Imagine you don’t feel well. You open your laptop lid and find your way to a health site, the kind that allows you to type in all of your symptoms, real or imagined. Two clicks later, the site pops out a list of potential illnesses, including the rarest of rare conditions that happens to match your symptoms perfectly, something like MacGregor’s Syndrome. Well, now you know what is ailing you—better go put your affairs in order.
Information isn’t the same as knowledge. Nor is it wisdom, the combination of knowledge and experience that allows a person to make good decisions. Even though a buyer can find all kinds of information on the internet, it’s rarely the information they need to make a strategic decision, especially when the decision requires consensus and a real sense of certainty to move forward.
By overvaluing information and undervaluing the commitment to work with a partner for (hopefully) years, buyers spend too little time assessing something like “fit.” Treating a significant B2B buying decision like you’re upgrading your TV at Best Buy is a mistake. Your interaction with the salesperson (and perhaps their local Geek Squad) is limited to a single purchase, and you certainly won’t be engaging with them weekly or even daily for years of your life.
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How to Change Your Buyer’s Mind
One of the best things you can do to help your client engage in the type of B2B buying process they need—the kind that helps them make a good decision for their business and generate the better results they want—is to facilitate the conversations the client needs to have with you and with their own teams. You want to help them move forward with confidence, something that is just not enabled by the legacy approaches to sales.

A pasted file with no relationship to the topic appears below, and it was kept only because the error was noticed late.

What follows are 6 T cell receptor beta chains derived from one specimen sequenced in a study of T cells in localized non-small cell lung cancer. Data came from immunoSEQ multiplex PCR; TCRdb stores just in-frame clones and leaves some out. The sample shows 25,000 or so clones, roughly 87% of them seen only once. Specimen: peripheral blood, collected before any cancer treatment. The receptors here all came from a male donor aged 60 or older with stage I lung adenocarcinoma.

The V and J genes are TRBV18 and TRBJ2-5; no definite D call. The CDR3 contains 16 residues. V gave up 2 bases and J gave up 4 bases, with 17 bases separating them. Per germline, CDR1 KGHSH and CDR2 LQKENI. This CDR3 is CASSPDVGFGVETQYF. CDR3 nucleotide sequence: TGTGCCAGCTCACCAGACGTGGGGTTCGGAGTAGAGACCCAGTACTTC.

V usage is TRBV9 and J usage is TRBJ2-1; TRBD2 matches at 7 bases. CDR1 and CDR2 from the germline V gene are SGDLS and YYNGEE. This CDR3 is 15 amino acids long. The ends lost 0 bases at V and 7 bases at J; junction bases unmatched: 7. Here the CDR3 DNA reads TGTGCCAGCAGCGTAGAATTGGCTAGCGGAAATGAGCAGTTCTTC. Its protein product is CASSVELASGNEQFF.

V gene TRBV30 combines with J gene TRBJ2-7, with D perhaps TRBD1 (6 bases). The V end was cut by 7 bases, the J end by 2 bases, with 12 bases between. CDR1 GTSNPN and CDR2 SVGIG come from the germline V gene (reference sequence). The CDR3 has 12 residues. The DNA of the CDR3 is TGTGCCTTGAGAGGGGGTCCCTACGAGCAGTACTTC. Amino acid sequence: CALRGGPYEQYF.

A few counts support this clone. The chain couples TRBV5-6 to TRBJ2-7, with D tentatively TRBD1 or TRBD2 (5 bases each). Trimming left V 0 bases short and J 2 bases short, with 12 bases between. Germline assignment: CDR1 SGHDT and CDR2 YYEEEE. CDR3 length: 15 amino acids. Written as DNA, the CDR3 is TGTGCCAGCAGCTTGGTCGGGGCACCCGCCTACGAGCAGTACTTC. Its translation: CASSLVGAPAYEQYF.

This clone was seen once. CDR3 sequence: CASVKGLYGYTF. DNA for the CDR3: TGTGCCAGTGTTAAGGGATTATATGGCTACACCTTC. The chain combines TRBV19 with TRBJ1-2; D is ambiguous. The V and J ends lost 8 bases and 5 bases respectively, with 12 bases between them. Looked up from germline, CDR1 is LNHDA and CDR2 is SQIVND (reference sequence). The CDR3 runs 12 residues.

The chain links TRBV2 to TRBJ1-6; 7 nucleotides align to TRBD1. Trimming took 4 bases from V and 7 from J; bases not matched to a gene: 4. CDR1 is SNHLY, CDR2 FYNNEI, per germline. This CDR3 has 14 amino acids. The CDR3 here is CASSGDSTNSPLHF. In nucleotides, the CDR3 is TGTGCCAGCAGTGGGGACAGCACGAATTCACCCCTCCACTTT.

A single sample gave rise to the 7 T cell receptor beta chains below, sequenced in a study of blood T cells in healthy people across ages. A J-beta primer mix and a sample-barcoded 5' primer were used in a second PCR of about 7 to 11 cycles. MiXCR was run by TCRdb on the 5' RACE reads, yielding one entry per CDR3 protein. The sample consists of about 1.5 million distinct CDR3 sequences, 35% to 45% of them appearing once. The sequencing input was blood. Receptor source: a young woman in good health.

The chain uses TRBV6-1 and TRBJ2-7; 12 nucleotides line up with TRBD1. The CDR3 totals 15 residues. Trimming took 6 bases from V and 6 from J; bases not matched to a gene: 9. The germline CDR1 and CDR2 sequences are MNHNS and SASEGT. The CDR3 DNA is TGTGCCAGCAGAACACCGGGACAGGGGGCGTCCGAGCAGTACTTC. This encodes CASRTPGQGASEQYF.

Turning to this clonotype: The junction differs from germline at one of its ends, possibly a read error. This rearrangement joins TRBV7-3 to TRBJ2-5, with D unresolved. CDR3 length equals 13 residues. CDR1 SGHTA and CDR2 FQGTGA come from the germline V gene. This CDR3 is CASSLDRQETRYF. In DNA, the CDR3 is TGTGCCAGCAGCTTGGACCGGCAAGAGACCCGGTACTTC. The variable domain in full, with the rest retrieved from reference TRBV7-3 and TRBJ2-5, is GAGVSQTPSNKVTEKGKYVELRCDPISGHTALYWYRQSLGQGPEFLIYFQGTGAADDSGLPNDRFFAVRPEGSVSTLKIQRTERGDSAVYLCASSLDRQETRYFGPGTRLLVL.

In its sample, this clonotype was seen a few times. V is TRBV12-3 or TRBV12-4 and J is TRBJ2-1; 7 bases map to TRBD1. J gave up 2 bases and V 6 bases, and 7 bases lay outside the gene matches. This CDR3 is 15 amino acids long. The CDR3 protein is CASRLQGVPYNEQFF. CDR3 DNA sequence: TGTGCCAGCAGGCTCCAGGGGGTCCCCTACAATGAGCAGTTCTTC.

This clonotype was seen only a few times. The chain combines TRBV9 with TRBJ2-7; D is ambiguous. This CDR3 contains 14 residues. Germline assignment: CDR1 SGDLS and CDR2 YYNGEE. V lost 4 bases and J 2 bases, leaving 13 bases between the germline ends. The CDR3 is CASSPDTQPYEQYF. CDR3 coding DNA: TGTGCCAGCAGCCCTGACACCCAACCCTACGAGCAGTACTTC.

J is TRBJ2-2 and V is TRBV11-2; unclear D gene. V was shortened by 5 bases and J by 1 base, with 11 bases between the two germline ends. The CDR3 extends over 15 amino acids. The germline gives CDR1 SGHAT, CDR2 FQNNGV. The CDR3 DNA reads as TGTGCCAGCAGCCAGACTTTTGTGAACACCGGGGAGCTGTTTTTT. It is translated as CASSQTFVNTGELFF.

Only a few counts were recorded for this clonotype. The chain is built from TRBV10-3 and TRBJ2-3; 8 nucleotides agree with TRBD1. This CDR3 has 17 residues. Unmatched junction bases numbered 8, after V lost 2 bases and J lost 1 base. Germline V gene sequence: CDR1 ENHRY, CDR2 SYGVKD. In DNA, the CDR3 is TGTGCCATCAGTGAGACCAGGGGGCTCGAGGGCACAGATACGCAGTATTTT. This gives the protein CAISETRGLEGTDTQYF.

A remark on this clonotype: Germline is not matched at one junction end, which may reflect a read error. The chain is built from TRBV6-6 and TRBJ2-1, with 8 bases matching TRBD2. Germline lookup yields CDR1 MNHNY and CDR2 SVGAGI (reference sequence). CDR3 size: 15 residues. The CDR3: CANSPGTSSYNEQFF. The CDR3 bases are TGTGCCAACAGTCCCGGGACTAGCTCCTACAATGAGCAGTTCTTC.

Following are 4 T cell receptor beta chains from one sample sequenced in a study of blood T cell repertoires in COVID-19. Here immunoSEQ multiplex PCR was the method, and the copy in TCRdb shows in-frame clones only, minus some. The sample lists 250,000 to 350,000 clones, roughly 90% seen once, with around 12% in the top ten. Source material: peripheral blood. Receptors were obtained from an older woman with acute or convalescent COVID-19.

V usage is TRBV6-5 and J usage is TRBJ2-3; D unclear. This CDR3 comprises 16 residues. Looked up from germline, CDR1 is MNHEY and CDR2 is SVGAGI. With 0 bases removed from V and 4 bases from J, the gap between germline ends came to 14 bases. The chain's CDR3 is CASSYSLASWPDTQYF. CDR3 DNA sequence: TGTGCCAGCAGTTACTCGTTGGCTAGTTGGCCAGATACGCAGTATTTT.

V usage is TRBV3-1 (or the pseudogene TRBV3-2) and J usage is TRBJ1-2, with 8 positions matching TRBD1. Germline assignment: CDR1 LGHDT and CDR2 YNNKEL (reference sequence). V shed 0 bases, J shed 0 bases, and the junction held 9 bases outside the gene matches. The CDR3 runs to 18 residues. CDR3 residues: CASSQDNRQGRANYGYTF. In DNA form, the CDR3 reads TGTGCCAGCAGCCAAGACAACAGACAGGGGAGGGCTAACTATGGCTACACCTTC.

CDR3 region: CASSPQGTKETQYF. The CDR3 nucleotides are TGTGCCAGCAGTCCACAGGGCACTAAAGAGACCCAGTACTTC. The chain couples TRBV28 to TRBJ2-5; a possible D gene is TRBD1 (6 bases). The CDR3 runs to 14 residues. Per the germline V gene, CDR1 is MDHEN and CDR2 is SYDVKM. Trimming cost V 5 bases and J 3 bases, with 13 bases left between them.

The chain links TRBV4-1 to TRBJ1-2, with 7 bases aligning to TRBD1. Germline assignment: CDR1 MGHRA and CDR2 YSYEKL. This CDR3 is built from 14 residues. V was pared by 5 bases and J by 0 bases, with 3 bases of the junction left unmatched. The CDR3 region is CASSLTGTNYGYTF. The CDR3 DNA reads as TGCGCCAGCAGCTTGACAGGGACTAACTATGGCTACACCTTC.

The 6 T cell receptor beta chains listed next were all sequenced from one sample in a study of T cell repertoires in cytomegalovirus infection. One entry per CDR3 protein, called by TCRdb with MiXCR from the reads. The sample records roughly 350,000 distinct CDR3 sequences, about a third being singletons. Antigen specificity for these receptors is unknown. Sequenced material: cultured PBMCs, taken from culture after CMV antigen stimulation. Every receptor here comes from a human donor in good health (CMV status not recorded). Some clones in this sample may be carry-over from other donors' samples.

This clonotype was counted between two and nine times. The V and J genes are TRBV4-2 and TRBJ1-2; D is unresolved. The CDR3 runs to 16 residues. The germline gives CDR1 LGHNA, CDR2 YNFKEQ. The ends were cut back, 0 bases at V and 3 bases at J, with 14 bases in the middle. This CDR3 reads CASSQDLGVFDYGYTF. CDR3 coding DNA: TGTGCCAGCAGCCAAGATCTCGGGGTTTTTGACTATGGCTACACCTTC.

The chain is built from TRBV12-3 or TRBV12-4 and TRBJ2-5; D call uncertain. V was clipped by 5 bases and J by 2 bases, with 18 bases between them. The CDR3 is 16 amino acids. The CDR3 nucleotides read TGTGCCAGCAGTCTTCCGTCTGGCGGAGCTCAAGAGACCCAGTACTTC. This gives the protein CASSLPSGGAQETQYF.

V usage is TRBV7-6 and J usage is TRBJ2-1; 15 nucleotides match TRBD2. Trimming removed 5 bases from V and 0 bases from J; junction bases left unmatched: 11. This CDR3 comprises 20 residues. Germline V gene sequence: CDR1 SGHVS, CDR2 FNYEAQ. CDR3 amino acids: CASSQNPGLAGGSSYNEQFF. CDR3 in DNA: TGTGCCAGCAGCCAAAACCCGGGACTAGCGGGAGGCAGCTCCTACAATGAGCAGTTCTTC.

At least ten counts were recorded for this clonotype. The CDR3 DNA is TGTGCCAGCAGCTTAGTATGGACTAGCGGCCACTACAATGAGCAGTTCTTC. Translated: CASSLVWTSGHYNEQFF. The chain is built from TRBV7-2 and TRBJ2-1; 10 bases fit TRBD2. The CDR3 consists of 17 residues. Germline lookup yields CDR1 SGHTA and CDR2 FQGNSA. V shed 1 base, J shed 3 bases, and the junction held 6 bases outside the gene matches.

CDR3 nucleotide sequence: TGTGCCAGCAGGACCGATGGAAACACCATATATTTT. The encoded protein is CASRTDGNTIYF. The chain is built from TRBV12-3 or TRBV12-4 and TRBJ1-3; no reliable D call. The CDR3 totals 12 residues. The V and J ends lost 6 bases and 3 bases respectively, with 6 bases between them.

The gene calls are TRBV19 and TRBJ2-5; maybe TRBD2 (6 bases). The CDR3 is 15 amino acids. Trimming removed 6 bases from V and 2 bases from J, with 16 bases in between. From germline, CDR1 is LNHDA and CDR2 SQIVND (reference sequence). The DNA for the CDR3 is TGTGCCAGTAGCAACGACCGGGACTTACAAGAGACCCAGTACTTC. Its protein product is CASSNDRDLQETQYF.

Perhaps the most important ways you can change your client’s mind are by helping them understand why they are experiencing the problems or challenges that have caused them to consider change, helping them understand how best to make a good decision, and deepening their understanding of the factors they must consider when choosing a partner and a solution. If you intend to win the client’s business, the only chance you have to prove you are the right partner is by demonstrating it throughout the entirety of the sales conversation.
When you don’t find a way to help your buyer engage in the conversations that are necessary to the change they need, you risk allowing them to rely on information instead of insight, not to mention the wisdom that one can only acquire through experience. No doctor worth visiting would simply agree that you have MacGregor’s Syndrome—they will instead help you figure out why you’re feeling ill and what you can do about it. So no matter how clinical and transactional your client might want to make the purchase, persuade them to engage in a process that enables a better, more informed decision about their future.
Do Good Work:
- What are the signals that suggest a prospective client is treating a B2B decision as if it were B2C?
- How do you help your client engage in the conversations necessary to the decision they are making?
- What mistakes do you see your prospective clients make because they don’t fully understand the decision they are making?